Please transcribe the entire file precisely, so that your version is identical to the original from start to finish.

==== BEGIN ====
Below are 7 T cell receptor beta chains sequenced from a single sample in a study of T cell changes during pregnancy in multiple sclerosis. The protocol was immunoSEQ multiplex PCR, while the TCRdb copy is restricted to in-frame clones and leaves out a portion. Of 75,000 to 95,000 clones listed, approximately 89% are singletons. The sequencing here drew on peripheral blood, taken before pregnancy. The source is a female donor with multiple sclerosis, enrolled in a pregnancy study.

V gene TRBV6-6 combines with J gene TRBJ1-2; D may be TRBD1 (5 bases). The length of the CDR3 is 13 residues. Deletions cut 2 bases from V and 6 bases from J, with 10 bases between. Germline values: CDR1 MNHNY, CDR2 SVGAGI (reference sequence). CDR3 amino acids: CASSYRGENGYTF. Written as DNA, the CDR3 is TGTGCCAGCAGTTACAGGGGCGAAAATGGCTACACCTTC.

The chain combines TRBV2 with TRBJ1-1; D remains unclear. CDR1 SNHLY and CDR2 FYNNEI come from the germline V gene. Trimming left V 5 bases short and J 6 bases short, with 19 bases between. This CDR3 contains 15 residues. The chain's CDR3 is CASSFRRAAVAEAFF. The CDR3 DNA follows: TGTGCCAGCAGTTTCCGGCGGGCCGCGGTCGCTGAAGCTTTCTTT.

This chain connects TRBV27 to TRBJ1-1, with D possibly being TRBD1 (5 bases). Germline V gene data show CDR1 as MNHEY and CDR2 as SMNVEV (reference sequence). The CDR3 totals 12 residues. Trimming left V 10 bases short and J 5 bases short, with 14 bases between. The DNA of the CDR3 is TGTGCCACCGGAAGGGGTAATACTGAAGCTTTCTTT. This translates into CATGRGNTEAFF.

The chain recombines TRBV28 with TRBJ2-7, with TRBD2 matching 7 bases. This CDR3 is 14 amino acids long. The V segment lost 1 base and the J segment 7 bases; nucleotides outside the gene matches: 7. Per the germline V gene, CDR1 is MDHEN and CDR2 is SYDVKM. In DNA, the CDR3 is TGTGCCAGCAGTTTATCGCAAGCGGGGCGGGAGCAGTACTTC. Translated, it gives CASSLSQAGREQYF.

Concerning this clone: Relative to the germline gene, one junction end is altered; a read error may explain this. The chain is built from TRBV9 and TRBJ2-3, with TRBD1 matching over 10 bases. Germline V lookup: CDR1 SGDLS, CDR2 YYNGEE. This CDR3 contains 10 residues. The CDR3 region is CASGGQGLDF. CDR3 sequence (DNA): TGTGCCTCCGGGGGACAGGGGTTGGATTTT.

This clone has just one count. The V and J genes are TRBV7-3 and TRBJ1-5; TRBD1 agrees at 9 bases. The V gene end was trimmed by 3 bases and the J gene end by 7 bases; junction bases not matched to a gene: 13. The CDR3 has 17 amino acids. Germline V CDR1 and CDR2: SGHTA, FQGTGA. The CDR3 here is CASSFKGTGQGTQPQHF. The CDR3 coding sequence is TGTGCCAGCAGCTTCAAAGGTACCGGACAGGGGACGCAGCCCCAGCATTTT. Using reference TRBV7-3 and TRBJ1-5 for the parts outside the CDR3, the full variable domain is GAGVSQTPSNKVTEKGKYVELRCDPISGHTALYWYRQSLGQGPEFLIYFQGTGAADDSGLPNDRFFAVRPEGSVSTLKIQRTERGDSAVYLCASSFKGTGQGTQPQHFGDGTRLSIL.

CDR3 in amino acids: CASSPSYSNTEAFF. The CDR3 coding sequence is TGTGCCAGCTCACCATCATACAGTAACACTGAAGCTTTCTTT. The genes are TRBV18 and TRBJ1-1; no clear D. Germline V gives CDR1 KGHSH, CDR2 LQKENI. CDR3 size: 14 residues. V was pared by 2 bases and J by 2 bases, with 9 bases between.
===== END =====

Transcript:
Below are 7 T cell receptor beta chains sequenced from a single sample in a study of T cell changes during pregnancy in multiple sclerosis. The protocol was immunoSEQ multiplex PCR, while the TCRdb copy is restricted to in-frame clones and leaves out a portion. Of 75,000 to 95,000 clones listed, approximately 89% are singletons. The sequencing here drew on peripheral blood, taken before pregnancy. The source is a female donor with multiple sclerosis, enrolled in a pregnancy study.

V gene TRBV6-6 combines with J gene TRBJ1-2; D may be TRBD1 (5 bases). The length of the CDR3 is 13 residues. Deletions cut 2 bases from V and 6 bases from J, with 10 bases between. Germline values: CDR1 MNHNY, CDR2 SVGAGI (reference sequence). CDR3 amino acids: CASSYRGENGYTF. Written as DNA, the CDR3 is TGTGCCAGCAGTTACAGGGGCGAAAATGGCTACACCTTC.

The chain combines TRBV2 with TRBJ1-1; D remains unclear. CDR1 SNHLY and CDR2 FYNNEI come from the germline V gene. Trimming left V 5 bases short and J 6 bases short, with 19 bases between. This CDR3 contains 15 residues. The chain's CDR3 is CASSFRRAAVAEAFF. The CDR3 DNA follows: TGTGCCAGCAGTTTCCGGCGGGCCGCGGTCGCTGAAGCTTTCTTT.

This chain connects TRBV27 to TRBJ1-1, with D possibly being TRBD1 (5 bases). Germline V gene data show CDR1 as MNHEY and CDR2 as SMNVEV (reference sequence). The CDR3 totals 12 residues. Trimming left V 10 bases short and J 5 bases short, with 14 bases between. The DNA of the CDR3 is TGTGCCACCGGAAGGGGTAATACTGAAGCTTTCTTT. This translates into CATGRGNTEAFF.

The chain recombines TRBV28 with TRBJ2-7, with TRBD2 matching 7 bases. This CDR3 is 14 amino acids long. The V segment lost 1 base and the J segment 7 bases; nucleotides outside the gene matches: 7. Per the germline V gene, CDR1 is MDHEN and CDR2 is SYDVKM. In DNA, the CDR3 is TGTGCCAGCAGTTTATCGCAAGCGGGGCGGGAGCAGTACTTC. Translated, it gives CASSLSQAGREQYF.

Concerning this clone: Relative to the germline gene, one junction end is altered; a read error may explain this. The chain is built from TRBV9 and TRBJ2-3, with TRBD1 matching over 10 bases. Germline V lookup: CDR1 SGDLS, CDR2 YYNGEE. This CDR3 contains 10 residues. The CDR3 region is CASGGQGLDF. CDR3 sequence (DNA): TGTGCCTCCGGGGGACAGGGGTTGGATTTT.

This clone has just one count. The V and J genes are TRBV7-3 and TRBJ1-5; TRBD1 agrees at 9 bases. The V gene end was trimmed by 3 bases and the J gene end by 7 bases; junction bases not matched to a gene: 13. The CDR3 has 17 amino acids. Germline V CDR1 and CDR2: SGHTA, FQGTGA. The CDR3 here is CASSFKGTGQGTQPQHF. The CDR3 coding sequence is TGTGCCAGCAGCTTCAAAGGTACCGGACAGGGGACGCAGCCCCAGCATTTT. Using reference TRBV7-3 and TRBJ1-5 for the parts outside the CDR3, the full variable domain is GAGVSQTPSNKVTEKGKYVELRCDPISGHTALYWYRQSLGQGPEFLIYFQGTGAADDSGLPNDRFFAVRPEGSVSTLKIQRTERGDSAVYLCASSFKGTGQGTQPQHFGDGTRLSIL.

CDR3 in amino acids: CASSPSYSNTEAFF. The CDR3 coding sequence is TGTGCCAGCTCACCATCATACAGTAACACTGAAGCTTTCTTT. The genes are TRBV18 and TRBJ1-1; no clear D. Germline V gives CDR1 KGHSH, CDR2 LQKENI. CDR3 size: 14 residues. V was pared by 2 bases and J by 2 bases, with 9 bases between.